Price Controls Are Not The Answer To Expensive Drugs
Despite their abysmal track record, government solutions are back in vogue. Ostensibly, government’s scale, leverage, and freedom from profit will unlock potential health care savings that are beyond the reach of the private sector.
At their most extreme, reforms such as “Medicare for all” call for a complete government takeover of the health care system. Proponents of single payer reforms claim that only a complete government takeover of the health care sector can eliminate the health care sector’s inefficiencies and ensure 100 percent patient coverage.
Of course, if government’s scale and freedom from having to earn a profit was so effective, then why does FedEx and UPS consistently outperform the U.S. Postal Service? Or, why is Amtrak always teetering on the brink of insolvency? In the health care space, if scale and the freedom from having to pay a profit is so important, why is the health care provided by the Veteran’s Administration and the Indian Health Service so abysmal?
Heightening these concerns, 80 percent of primary care doctors will accept new patients that are covered by private insurance, but only 72 percent will accept new Medicare patients and 45 percent new Medicaid patients. This lower acceptance rate is linked to Medicare’s and Medicaid’s uneconomical reimbursement levels. And, herein lies the rub.
Whether it is state Medicaid programs, the federal Veteran Affairs health system, or nationalized health systems in other countries, government-run health care creates savings by restricting access and reducing the quality of care. It is folly to believe that government will be able to provide high quality health care services at a reasonable cost.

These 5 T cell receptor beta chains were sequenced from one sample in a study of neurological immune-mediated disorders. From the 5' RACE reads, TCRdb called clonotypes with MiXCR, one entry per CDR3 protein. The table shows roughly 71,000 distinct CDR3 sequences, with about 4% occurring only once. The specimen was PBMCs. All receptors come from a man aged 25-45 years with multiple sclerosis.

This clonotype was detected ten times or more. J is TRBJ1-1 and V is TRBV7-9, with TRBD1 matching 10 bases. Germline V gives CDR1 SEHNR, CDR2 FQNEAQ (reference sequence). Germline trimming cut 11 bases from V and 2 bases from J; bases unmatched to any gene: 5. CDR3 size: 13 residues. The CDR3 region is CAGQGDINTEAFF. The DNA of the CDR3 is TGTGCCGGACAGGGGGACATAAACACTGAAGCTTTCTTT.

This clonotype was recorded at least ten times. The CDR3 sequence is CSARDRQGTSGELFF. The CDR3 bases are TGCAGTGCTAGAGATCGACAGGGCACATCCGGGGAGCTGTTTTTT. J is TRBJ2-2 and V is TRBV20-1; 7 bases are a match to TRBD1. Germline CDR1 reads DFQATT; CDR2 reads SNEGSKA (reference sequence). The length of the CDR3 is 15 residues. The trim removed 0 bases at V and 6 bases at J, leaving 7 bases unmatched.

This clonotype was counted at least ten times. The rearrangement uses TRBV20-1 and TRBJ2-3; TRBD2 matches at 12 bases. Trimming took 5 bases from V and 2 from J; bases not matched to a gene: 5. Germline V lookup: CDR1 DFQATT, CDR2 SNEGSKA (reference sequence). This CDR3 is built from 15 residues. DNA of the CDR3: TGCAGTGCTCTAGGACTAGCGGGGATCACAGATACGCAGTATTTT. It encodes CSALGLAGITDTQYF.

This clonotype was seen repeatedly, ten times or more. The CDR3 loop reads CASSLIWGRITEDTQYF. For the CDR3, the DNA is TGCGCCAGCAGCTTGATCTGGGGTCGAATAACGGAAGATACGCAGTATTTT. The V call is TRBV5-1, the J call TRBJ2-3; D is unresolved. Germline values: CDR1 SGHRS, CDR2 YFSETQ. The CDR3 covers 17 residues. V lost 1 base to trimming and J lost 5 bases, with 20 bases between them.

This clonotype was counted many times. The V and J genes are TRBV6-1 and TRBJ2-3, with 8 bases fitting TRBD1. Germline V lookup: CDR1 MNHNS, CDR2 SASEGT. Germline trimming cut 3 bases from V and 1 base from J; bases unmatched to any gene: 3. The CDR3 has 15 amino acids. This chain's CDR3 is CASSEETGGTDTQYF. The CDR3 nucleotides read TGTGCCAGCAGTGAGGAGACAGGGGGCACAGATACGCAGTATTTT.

Others preach that, instead of a complete government takeover of the health care system, the best way to lower the cost of health care is through increased government regulations. These piecemeal proposals will identify a specific problem that plagues the health care system, and then offer targeted government programs to address each one.
Take the cost of medicine. In response to the high cost of branded and originator biologic medicines, there has been a bipartisan push to impose price controls on drugs. Here too, history argues that the big-government approach will disappoint its proponents.
In post-revolution France, for instance, the government imposed grain price controls to ease the pain from the grain shortages that were plaguing the country. The price controls not only failed to alleviate the problem, they worsened the shortages and helped create an even greater economic crisis.
Rent control policies also exemplify the adverse consequences from government mandated pricing. The purpose of rent control is to expand the availability of affordable housing. The actual consequences, as exemplified by cities like New York and San Francisco, are housing shortages and sharp declines in housing quality.